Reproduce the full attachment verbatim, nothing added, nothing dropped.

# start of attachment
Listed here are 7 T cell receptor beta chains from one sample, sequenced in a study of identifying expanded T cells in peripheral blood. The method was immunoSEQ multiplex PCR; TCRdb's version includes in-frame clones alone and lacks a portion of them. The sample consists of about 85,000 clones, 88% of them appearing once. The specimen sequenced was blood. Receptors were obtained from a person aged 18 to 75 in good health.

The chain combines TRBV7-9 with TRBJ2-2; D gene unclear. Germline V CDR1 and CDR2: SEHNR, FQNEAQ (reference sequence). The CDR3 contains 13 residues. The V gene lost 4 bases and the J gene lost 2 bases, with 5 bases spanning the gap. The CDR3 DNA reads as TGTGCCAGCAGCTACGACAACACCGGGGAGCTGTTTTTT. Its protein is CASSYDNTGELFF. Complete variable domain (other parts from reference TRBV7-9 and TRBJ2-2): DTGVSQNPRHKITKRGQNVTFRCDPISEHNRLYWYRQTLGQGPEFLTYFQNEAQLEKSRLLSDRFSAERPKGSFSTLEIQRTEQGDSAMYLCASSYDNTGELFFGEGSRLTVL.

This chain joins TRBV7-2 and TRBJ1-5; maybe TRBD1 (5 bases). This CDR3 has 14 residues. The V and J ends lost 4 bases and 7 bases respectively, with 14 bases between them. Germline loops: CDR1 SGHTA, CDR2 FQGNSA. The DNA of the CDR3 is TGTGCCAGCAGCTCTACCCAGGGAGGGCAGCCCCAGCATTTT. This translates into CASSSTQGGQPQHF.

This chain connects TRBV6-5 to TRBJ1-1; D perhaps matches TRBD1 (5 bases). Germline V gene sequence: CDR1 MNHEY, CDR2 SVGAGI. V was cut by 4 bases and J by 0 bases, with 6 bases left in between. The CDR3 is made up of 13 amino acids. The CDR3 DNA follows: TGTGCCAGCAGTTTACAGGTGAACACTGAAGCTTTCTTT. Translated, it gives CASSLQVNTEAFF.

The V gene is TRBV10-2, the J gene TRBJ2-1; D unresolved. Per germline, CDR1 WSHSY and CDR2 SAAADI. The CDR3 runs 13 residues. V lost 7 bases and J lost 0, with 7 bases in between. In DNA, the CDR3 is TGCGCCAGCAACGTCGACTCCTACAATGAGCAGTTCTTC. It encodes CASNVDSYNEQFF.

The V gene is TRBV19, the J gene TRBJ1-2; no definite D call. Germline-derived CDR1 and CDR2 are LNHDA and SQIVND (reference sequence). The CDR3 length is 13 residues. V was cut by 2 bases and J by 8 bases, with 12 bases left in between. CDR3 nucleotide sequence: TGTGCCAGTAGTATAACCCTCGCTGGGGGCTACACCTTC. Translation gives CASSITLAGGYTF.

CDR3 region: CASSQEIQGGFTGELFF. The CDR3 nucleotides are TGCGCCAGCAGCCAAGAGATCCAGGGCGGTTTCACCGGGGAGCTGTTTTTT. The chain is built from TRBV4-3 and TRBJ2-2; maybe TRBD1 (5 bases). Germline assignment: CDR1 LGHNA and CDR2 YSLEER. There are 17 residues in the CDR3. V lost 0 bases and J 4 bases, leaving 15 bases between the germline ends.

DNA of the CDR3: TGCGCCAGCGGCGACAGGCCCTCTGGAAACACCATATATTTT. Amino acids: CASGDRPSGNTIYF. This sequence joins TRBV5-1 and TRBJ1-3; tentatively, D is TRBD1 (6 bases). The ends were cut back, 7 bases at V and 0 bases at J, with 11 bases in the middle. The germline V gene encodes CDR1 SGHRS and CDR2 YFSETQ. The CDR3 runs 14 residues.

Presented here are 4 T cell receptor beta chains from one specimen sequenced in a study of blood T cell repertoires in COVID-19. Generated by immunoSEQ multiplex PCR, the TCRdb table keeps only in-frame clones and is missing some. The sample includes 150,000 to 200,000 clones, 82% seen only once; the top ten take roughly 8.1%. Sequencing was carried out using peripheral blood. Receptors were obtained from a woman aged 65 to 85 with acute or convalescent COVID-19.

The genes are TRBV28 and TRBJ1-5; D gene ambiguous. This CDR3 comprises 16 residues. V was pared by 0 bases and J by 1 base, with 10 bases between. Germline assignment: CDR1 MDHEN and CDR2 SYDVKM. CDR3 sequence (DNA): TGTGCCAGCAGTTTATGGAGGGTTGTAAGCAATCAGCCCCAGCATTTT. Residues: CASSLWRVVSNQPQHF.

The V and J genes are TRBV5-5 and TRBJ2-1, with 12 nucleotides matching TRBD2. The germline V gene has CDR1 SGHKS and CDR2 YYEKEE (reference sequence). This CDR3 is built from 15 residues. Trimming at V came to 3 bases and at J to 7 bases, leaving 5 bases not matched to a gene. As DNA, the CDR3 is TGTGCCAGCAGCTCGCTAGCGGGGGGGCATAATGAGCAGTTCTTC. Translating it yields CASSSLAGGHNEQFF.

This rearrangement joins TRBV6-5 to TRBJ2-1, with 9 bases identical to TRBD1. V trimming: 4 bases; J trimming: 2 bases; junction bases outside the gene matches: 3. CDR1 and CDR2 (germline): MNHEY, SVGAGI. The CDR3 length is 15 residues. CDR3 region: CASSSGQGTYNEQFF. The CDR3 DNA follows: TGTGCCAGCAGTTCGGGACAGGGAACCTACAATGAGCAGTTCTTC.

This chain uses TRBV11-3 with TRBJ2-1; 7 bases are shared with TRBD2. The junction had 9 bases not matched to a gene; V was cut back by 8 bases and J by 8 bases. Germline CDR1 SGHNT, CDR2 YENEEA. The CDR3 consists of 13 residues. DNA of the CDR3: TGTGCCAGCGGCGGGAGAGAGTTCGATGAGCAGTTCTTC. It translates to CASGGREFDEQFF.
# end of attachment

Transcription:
Listed here are 7 T cell receptor beta chains from one sample, sequenced in a study of identifying expanded T cells in peripheral blood. The method was immunoSEQ multiplex PCR; TCRdb's version includes in-frame clones alone and lacks a portion of them. The sample consists of about 85,000 clones, 88% of them appearing once. The specimen sequenced was blood. Receptors were obtained from a person aged 18 to 75 in good health.

The chain combines TRBV7-9 with TRBJ2-2; D gene unclear. Germline V CDR1 and CDR2: SEHNR, FQNEAQ (reference sequence). The CDR3 contains 13 residues. The V gene lost 4 bases and the J gene lost 2 bases, with 5 bases spanning the gap. The CDR3 DNA reads as TGTGCCAGCAGCTACGACAACACCGGGGAGCTGTTTTTT. Its protein is CASSYDNTGELFF. Complete variable domain (other parts from reference TRBV7-9 and TRBJ2-2): DTGVSQNPRHKITKRGQNVTFRCDPISEHNRLYWYRQTLGQGPEFLTYFQNEAQLEKSRLLSDRFSAERPKGSFSTLEIQRTEQGDSAMYLCASSYDNTGELFFGEGSRLTVL.

This chain joins TRBV7-2 and TRBJ1-5; maybe TRBD1 (5 bases). This CDR3 has 14 residues. The V and J ends lost 4 bases and 7 bases respectively, with 14 bases between them. Germline loops: CDR1 SGHTA, CDR2 FQGNSA. The DNA of the CDR3 is TGTGCCAGCAGCTCTACCCAGGGAGGGCAGCCCCAGCATTTT. This translates into CASSSTQGGQPQHF.

This chain connects TRBV6-5 to TRBJ1-1; D perhaps matches TRBD1 (5 bases). Germline V gene sequence: CDR1 MNHEY, CDR2 SVGAGI. V was cut by 4 bases and J by 0 bases, with 6 bases left in between. The CDR3 is made up of 13 amino acids. The CDR3 DNA follows: TGTGCCAGCAGTTTACAGGTGAACACTGAAGCTTTCTTT. Translated, it gives CASSLQVNTEAFF.

The V gene is TRBV10-2, the J gene TRBJ2-1; D unresolved. Per germline, CDR1 WSHSY and CDR2 SAAADI. The CDR3 runs 13 residues. V lost 7 bases and J lost 0, with 7 bases in between. In DNA, the CDR3 is TGCGCCAGCAACGTCGACTCCTACAATGAGCAGTTCTTC. It encodes CASNVDSYNEQFF.

The V gene is TRBV19, the J gene TRBJ1-2; no definite D call. Germline-derived CDR1 and CDR2 are LNHDA and SQIVND (reference sequence). The CDR3 length is 13 residues. V was cut by 2 bases and J by 8 bases, with 12 bases left in between. CDR3 nucleotide sequence: TGTGCCAGTAGTATAACCCTCGCTGGGGGCTACACCTTC. Translation gives CASSITLAGGYTF.

CDR3 region: CASSQEIQGGFTGELFF. The CDR3 nucleotides are TGCGCCAGCAGCCAAGAGATCCAGGGCGGTTTCACCGGGGAGCTGTTTTTT. The chain is built from TRBV4-3 and TRBJ2-2; maybe TRBD1 (5 bases). Germline assignment: CDR1 LGHNA and CDR2 YSLEER. There are 17 residues in the CDR3. V lost 0 bases and J 4 bases, leaving 15 bases between the germline ends.

DNA of the CDR3: TGCGCCAGCGGCGACAGGCCCTCTGGAAACACCATATATTTT. Amino acids: CASGDRPSGNTIYF. This sequence joins TRBV5-1 and TRBJ1-3; tentatively, D is TRBD1 (6 bases). The ends were cut back, 7 bases at V and 0 bases at J, with 11 bases in the middle. The germline V gene encodes CDR1 SGHRS and CDR2 YFSETQ. The CDR3 runs 14 residues.

Presented here are 4 T cell receptor beta chains from one specimen sequenced in a study of blood T cell repertoires in COVID-19. Generated by immunoSEQ multiplex PCR, the TCRdb table keeps only in-frame clones and is missing some. The sample includes 150,000 to 200,000 clones, 82% seen only once; the top ten take roughly 8.1%. Sequencing was carried out using peripheral blood. Receptors were obtained from a woman aged 65 to 85 with acute or convalescent COVID-19.

The genes are TRBV28 and TRBJ1-5; D gene ambiguous. This CDR3 comprises 16 residues. V was pared by 0 bases and J by 1 base, with 10 bases between. Germline assignment: CDR1 MDHEN and CDR2 SYDVKM. CDR3 sequence (DNA): TGTGCCAGCAGTTTATGGAGGGTTGTAAGCAATCAGCCCCAGCATTTT. Residues: CASSLWRVVSNQPQHF.

The V and J genes are TRBV5-5 and TRBJ2-1, with 12 nucleotides matching TRBD2. The germline V gene has CDR1 SGHKS and CDR2 YYEKEE (reference sequence). This CDR3 is built from 15 residues. Trimming at V came to 3 bases and at J to 7 bases, leaving 5 bases not matched to a gene. As DNA, the CDR3 is TGTGCCAGCAGCTCGCTAGCGGGGGGGCATAATGAGCAGTTCTTC. Translating it yields CASSSLAGGHNEQFF.

This rearrangement joins TRBV6-5 to TRBJ2-1, with 9 bases identical to TRBD1. V trimming: 4 bases; J trimming: 2 bases; junction bases outside the gene matches: 3. CDR1 and CDR2 (germline): MNHEY, SVGAGI. The CDR3 length is 15 residues. CDR3 region: CASSSGQGTYNEQFF. The CDR3 DNA follows: TGTGCCAGCAGTTCGGGACAGGGAACCTACAATGAGCAGTTCTTC.

This chain uses TRBV11-3 with TRBJ2-1; 7 bases are shared with TRBD2. The junction had 9 bases not matched to a gene; V was cut back by 8 bases and J by 8 bases. Germline CDR1 SGHNT, CDR2 YENEEA. The CDR3 consists of 13 residues. DNA of the CDR3: TGTGCCAGCGGCGGGAGAGAGTTCGATGAGCAGTTCTTC. It translates to CASGGREFDEQFF.